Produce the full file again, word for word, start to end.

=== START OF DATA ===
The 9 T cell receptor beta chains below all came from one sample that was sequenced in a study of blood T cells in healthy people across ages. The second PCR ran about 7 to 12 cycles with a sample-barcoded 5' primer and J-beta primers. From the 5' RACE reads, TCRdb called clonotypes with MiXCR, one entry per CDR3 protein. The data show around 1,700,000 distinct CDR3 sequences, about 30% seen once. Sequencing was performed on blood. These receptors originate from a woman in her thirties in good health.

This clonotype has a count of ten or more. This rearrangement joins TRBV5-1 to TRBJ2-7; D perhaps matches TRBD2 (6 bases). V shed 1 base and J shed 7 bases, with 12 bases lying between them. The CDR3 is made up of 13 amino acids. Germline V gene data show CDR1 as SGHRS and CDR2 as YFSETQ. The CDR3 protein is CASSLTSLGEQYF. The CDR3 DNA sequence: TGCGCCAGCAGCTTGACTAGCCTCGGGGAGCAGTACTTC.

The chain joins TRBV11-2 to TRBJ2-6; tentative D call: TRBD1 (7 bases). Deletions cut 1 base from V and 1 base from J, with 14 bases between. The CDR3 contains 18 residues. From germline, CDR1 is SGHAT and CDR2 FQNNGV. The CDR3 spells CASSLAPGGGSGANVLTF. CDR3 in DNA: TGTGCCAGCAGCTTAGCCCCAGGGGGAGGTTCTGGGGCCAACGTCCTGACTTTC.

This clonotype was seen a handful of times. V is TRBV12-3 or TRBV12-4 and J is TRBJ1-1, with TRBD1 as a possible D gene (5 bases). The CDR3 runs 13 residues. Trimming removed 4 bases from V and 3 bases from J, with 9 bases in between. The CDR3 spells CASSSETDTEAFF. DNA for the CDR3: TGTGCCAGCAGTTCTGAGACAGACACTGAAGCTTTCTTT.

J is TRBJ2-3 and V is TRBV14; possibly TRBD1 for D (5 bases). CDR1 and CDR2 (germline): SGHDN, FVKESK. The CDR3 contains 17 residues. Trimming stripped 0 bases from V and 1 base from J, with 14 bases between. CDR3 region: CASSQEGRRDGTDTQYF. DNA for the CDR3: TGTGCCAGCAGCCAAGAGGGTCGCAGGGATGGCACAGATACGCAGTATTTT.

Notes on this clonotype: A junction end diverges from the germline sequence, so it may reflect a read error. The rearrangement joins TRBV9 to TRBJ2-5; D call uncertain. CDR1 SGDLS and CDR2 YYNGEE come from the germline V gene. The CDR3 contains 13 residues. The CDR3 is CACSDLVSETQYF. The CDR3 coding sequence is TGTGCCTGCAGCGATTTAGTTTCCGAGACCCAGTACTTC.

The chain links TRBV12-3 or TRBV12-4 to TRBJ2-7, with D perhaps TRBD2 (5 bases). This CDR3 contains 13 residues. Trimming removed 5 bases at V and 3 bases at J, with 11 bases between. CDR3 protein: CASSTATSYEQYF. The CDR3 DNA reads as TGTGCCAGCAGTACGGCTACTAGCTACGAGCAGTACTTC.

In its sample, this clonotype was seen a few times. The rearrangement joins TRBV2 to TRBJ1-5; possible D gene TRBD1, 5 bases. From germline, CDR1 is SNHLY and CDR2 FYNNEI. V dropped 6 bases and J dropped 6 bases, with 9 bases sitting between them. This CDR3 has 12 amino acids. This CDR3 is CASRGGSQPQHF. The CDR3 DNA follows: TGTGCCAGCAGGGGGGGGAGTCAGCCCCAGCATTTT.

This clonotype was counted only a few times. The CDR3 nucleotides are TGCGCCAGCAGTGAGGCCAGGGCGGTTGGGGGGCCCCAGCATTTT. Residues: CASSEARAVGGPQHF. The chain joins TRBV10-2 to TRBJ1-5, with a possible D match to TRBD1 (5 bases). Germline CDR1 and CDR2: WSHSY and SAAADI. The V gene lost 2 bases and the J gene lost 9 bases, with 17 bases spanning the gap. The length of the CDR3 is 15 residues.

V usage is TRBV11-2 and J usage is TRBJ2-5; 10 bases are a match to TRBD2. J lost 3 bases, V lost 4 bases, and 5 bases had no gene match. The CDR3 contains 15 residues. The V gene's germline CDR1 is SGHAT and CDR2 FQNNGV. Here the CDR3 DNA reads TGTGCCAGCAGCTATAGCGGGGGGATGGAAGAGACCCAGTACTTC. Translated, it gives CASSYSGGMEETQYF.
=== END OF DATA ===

The 9 T cell receptor beta chains below all came from one sample that was sequenced in a study of blood T cells in healthy people across ages. The second PCR ran about 7 to 12 cycles with a sample-barcoded 5' primer and J-beta primers. From the 5' RACE reads, TCRdb called clonotypes with MiXCR, one entry per CDR3 protein. The data show around 1,700,000 distinct CDR3 sequences, about 30% seen once. Sequencing was performed on blood. These receptors originate from a woman in her thirties in good health.

This clonotype has a count of ten or more. This rearrangement joins TRBV5-1 to TRBJ2-7; D perhaps matches TRBD2 (6 bases). V shed 1 base and J shed 7 bases, with 12 bases lying between them. The CDR3 is made up of 13 amino acids. Germline V gene data show CDR1 as SGHRS and CDR2 as YFSETQ. The CDR3 protein is CASSLTSLGEQYF. The CDR3 DNA sequence: TGCGCCAGCAGCTTGACTAGCCTCGGGGAGCAGTACTTC.

The chain joins TRBV11-2 to TRBJ2-6; tentative D call: TRBD1 (7 bases). Deletions cut 1 base from V and 1 base from J, with 14 bases between. The CDR3 contains 18 residues. From germline, CDR1 is SGHAT and CDR2 FQNNGV. The CDR3 spells CASSLAPGGGSGANVLTF. CDR3 in DNA: TGTGCCAGCAGCTTAGCCCCAGGGGGAGGTTCTGGGGCCAACGTCCTGACTTTC.

This clonotype was seen a handful of times. V is TRBV12-3 or TRBV12-4 and J is TRBJ1-1, with TRBD1 as a possible D gene (5 bases). The CDR3 runs 13 residues. Trimming removed 4 bases from V and 3 bases from J, with 9 bases in between. The CDR3 spells CASSSETDTEAFF. DNA for the CDR3: TGTGCCAGCAGTTCTGAGACAGACACTGAAGCTTTCTTT.

J is TRBJ2-3 and V is TRBV14; possibly TRBD1 for D (5 bases). CDR1 and CDR2 (germline): SGHDN, FVKESK. The CDR3 contains 17 residues. Trimming stripped 0 bases from V and 1 base from J, with 14 bases between. CDR3 region: CASSQEGRRDGTDTQYF. DNA for the CDR3: TGTGCCAGCAGCCAAGAGGGTCGCAGGGATGGCACAGATACGCAGTATTTT.

Notes on this clonotype: A junction end diverges from the germline sequence, so it may reflect a read error. The rearrangement joins TRBV9 to TRBJ2-5; D call uncertain. CDR1 SGDLS and CDR2 YYNGEE come from the germline V gene. The CDR3 contains 13 residues. The CDR3 is CACSDLVSETQYF. The CDR3 coding sequence is TGTGCCTGCAGCGATTTAGTTTCCGAGACCCAGTACTTC.

The chain links TRBV12-3 or TRBV12-4 to TRBJ2-7, with D perhaps TRBD2 (5 bases). This CDR3 contains 13 residues. Trimming removed 5 bases at V and 3 bases at J, with 11 bases between. CDR3 protein: CASSTATSYEQYF. The CDR3 DNA reads as TGTGCCAGCAGTACGGCTACTAGCTACGAGCAGTACTTC.

In its sample, this clonotype was seen a few times. The rearrangement joins TRBV2 to TRBJ1-5; possible D gene TRBD1, 5 bases. From germline, CDR1 is SNHLY and CDR2 FYNNEI. V dropped 6 bases and J dropped 6 bases, with 9 bases sitting between them. This CDR3 has 12 amino acids. This CDR3 is CASRGGSQPQHF. The CDR3 DNA follows: TGTGCCAGCAGGGGGGGGAGTCAGCCCCAGCATTTT.

This clonotype was counted only a few times. The CDR3 nucleotides are TGCGCCAGCAGTGAGGCCAGGGCGGTTGGGGGGCCCCAGCATTTT. Residues: CASSEARAVGGPQHF. The chain joins TRBV10-2 to TRBJ1-5, with a possible D match to TRBD1 (5 bases). Germline CDR1 and CDR2: WSHSY and SAAADI. The V gene lost 2 bases and the J gene lost 9 bases, with 17 bases spanning the gap. The length of the CDR3 is 15 residues.

V usage is TRBV11-2 and J usage is TRBJ2-5; 10 bases are a match to TRBD2. J lost 3 bases, V lost 4 bases, and 5 bases had no gene match. The CDR3 contains 15 residues. The V gene's germline CDR1 is SGHAT and CDR2 FQNNGV. Here the CDR3 DNA reads TGTGCCAGCAGCTATAGCGGGGGGATGGAAGAGACCCAGTACTTC. Translated, it gives CASSYSGGMEETQYF.